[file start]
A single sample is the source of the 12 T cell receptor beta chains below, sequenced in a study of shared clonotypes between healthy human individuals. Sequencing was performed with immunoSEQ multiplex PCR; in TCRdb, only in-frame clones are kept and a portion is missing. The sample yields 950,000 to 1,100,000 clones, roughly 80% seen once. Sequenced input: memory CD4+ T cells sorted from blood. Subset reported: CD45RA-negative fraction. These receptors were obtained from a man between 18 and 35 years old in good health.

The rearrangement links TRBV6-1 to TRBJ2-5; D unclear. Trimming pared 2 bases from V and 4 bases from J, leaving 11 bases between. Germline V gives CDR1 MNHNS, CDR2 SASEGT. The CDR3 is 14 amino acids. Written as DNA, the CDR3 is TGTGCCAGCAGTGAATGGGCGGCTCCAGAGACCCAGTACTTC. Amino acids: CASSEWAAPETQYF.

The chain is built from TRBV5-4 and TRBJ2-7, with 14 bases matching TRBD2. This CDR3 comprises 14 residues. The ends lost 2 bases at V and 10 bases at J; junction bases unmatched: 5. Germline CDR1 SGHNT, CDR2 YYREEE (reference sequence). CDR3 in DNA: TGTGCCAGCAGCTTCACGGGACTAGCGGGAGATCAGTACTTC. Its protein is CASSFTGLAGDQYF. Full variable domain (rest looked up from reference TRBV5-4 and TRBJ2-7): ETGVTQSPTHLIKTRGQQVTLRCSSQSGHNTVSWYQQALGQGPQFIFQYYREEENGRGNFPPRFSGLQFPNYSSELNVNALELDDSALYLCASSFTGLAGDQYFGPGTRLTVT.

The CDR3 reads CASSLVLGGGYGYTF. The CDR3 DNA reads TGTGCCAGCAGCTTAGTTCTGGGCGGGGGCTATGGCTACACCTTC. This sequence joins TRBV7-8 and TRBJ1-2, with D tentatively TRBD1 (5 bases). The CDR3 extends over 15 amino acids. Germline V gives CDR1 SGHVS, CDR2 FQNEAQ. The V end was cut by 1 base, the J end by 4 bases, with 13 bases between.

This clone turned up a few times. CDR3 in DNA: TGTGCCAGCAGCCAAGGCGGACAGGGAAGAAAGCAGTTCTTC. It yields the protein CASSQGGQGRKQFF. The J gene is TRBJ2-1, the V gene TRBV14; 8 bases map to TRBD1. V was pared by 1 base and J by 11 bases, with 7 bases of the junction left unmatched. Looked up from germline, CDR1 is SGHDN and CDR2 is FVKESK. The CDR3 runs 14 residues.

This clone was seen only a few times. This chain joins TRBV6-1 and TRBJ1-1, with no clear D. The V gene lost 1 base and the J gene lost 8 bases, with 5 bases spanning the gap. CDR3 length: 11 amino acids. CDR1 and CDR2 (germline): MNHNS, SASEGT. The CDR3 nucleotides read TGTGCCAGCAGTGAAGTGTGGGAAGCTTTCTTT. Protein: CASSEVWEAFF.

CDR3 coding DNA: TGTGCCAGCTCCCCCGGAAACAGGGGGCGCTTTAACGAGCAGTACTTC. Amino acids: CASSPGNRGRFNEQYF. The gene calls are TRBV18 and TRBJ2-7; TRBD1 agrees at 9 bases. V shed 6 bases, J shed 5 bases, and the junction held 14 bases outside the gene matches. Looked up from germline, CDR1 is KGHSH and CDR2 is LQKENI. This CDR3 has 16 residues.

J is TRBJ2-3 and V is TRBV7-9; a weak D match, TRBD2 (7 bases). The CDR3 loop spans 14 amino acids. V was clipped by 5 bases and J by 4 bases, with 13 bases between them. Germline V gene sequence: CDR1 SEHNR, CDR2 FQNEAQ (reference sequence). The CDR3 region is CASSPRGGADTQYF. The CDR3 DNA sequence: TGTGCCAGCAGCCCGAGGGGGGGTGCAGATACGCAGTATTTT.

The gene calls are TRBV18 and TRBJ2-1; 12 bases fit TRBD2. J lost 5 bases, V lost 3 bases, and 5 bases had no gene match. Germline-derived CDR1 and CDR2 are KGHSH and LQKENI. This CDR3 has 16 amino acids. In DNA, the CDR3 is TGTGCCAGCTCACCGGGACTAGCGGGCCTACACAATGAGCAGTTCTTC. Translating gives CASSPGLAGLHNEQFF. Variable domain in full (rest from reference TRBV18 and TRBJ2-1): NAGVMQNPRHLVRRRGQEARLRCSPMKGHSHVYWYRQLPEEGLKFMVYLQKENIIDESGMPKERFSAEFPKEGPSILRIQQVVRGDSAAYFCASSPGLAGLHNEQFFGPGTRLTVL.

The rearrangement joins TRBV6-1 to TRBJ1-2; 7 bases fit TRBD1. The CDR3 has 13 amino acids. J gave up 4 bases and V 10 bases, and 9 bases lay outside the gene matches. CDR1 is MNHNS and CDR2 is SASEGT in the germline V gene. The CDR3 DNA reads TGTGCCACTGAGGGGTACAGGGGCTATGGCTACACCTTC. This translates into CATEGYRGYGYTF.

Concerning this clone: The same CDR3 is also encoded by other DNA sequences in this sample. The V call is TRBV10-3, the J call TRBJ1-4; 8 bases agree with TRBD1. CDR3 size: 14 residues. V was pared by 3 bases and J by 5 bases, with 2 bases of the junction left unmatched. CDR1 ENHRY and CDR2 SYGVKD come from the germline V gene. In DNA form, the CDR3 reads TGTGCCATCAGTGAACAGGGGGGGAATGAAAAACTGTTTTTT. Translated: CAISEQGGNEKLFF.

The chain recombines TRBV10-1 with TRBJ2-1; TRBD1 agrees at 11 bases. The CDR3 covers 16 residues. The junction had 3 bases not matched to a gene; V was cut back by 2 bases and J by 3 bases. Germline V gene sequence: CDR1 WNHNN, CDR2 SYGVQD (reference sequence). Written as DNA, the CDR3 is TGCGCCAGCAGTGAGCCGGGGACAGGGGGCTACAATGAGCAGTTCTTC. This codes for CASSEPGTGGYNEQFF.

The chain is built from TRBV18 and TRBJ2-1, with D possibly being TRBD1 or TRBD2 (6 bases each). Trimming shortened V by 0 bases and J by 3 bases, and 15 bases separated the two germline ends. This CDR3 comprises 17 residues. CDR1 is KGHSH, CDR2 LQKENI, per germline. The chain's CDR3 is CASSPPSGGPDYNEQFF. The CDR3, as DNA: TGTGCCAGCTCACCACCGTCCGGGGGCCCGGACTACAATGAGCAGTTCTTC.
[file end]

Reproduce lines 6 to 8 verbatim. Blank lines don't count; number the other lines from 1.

This clone was seen only a few times. This chain joins TRBV6-1 and TRBJ1-1, with no clear D. The V gene lost 1 base and the J gene lost 8 bases, with 5 bases spanning the gap. CDR3 length: 11 amino acids. CDR1 and CDR2 (germline): MNHNS, SASEGT. The CDR3 nucleotides read TGTGCCAGCAGTGAAGTGTGGGAAGCTTTCTTT. Protein: CASSEVWEAFF.

CDR3 coding DNA: TGTGCCAGCTCCCCCGGAAACAGGGGGCGCTTTAACGAGCAGTACTTC. Amino acids: CASSPGNRGRFNEQYF. The gene calls are TRBV18 and TRBJ2-7; TRBD1 agrees at 9 bases. V shed 6 bases, J shed 5 bases, and the junction held 14 bases outside the gene matches. Looked up from germline, CDR1 is KGHSH and CDR2 is LQKENI. This CDR3 has 16 residues.

J is TRBJ2-3 and V is TRBV7-9; a weak D match, TRBD2 (7 bases). The CDR3 loop spans 14 amino acids. V was clipped by 5 bases and J by 4 bases, with 13 bases between them. Germline V gene sequence: CDR1 SEHNR, CDR2 FQNEAQ (reference sequence). The CDR3 region is CASSPRGGADTQYF. The CDR3 DNA sequence: TGTGCCAGCAGCCCGAGGGGGGGTGCAGATACGCAGTATTTT.